I found some home remodeling evidence in the greenhouse yesterday. Apparently, Mr. Toad loves his new digs, as he has been here since Fall. I guess the weeds there get a reprieve until he decides to move on.
I was so afraid to venture back into the greenhouse after a six-week hiatus (Read about my long winter here). Would any of my winter greens and root veggies be salvageable? Thankfully, my ex was able to hold down the fort in my absence and cover the plants during the cold spells as well as keep my new seedlings moist. Gardening per se wasn’t being done, but at least he kept a lot of plants from dying.
After a (finally!) reasonable call week, I was able to venture out and get to some projects this weekend instead of simply catching up on sleep for two days. My biggest priority was to put on my creative cap and stage some pics for Abundance Mushroom Company’s future Etsy site. I was finally able to figure out some of the issues I had been having with my nice digital camera and was able to make some adjustments, which greatly improved the color reproduction. With nothing but point-and-shoot camera experience in the past, this is a brand-new learning experience for me. There is so much I don’t know about photography!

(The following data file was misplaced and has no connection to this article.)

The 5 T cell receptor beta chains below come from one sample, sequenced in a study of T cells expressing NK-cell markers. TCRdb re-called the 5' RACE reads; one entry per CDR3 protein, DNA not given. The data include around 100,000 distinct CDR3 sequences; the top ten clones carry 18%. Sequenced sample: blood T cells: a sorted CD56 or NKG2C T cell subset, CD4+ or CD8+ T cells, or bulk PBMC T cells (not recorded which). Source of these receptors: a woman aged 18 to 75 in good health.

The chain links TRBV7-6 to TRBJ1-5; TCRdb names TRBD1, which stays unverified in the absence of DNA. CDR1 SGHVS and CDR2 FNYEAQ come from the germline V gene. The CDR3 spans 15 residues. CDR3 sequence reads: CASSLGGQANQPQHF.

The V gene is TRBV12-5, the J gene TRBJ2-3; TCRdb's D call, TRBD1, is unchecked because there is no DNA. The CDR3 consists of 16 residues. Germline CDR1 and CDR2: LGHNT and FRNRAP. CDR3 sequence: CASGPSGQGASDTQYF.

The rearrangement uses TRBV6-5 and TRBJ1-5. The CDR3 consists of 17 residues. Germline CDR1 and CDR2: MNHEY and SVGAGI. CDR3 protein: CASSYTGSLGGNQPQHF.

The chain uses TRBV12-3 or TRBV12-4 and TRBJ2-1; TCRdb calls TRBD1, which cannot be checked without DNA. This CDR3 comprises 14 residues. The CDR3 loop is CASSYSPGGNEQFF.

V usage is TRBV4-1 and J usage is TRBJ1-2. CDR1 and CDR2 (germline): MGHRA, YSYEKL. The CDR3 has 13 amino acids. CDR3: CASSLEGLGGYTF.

Sunday, I finally gathered the nerve to go tour the damage and tally my losses. I did lose a lot: All my radishes were overgrown, hollow, and rotten inside, the yellow winter choy was fully bolted and producing abundant flowers, beets didn’t look too hot, Chinese mustard was wiped out, and the weeds were beginning to take over the unplanted areas.
But all was not lost. While my kale is quite mature and likely pretty bitter, cutting out the thick stems will yield several pounds of delicious, cooked greens, at least a couple meals’ worth. The onions Herman planted are apparently quite happy, as are Justin’s garlics. My experimental iceberg lettuce is doing great. Most of my young second sowing plants are alive and doing well.
My harvests over the next several weeks will be smaller than I would have liked, but I am pleasantly surprised to find a lot of my work is still viable.
I continue to drag my feet on the spring seed-sowing, though. I really need to spend several days in the greenhouse tearing out the bad and preparing everything for my big winter-to-spring transition. Which is looming large-it’s already almost the middle of March! This actually may turn out for the best, though. I do have a habit of jumping the gun and putting my plants out too early.
Until next time, blessings and peace to you!